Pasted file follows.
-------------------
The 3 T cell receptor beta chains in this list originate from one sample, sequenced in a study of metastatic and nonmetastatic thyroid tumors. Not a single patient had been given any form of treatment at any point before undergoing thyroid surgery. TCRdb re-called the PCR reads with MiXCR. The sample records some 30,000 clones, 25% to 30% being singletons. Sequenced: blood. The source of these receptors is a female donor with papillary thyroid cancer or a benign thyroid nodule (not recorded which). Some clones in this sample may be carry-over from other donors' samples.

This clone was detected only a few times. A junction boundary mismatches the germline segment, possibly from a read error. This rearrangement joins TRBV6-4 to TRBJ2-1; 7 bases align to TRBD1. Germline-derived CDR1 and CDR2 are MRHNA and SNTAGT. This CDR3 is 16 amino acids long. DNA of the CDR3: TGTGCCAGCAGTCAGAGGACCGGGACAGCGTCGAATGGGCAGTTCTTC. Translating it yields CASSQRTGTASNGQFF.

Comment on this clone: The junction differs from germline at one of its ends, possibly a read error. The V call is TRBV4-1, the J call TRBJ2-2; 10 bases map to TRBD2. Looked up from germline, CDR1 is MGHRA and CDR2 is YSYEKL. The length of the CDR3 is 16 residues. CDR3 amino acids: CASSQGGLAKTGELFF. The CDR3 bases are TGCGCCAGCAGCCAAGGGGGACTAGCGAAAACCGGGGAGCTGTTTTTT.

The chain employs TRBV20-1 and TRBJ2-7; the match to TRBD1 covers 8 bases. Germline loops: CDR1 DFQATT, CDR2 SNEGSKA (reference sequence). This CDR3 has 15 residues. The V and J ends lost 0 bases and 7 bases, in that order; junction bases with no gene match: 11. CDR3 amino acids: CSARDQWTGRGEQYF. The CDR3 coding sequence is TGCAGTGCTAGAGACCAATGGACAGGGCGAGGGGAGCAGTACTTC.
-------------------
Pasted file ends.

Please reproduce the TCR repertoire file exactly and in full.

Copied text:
The 3 T cell receptor beta chains in this list originate from one sample, sequenced in a study of metastatic and nonmetastatic thyroid tumors. Not a single patient had been given any form of treatment at any point before undergoing thyroid surgery. TCRdb re-called the PCR reads with MiXCR. The sample records some 30,000 clones, 25% to 30% being singletons. Sequenced: blood. The source of these receptors is a female donor with papillary thyroid cancer or a benign thyroid nodule (not recorded which). Some clones in this sample may be carry-over from other donors' samples.

This clone was detected only a few times. A junction boundary mismatches the germline segment, possibly from a read error. This rearrangement joins TRBV6-4 to TRBJ2-1; 7 bases align to TRBD1. Germline-derived CDR1 and CDR2 are MRHNA and SNTAGT. This CDR3 is 16 amino acids long. DNA of the CDR3: TGTGCCAGCAGTCAGAGGACCGGGACAGCGTCGAATGGGCAGTTCTTC. Translating it yields CASSQRTGTASNGQFF.

Comment on this clone: The junction differs from germline at one of its ends, possibly a read error. The V call is TRBV4-1, the J call TRBJ2-2; 10 bases map to TRBD2. Looked up from germline, CDR1 is MGHRA and CDR2 is YSYEKL. The length of the CDR3 is 16 residues. CDR3 amino acids: CASSQGGLAKTGELFF. The CDR3 bases are TGCGCCAGCAGCCAAGGGGGACTAGCGAAAACCGGGGAGCTGTTTTTT.

The chain employs TRBV20-1 and TRBJ2-7; the match to TRBD1 covers 8 bases. Germline loops: CDR1 DFQATT, CDR2 SNEGSKA (reference sequence). This CDR3 has 15 residues. The V and J ends lost 0 bases and 7 bases, in that order; junction bases with no gene match: 11. CDR3 amino acids: CSARDQWTGRGEQYF. The CDR3 coding sequence is TGCAGTGCTAGAGACCAATGGACAGGGCGAGGGGAGCAGTACTTC.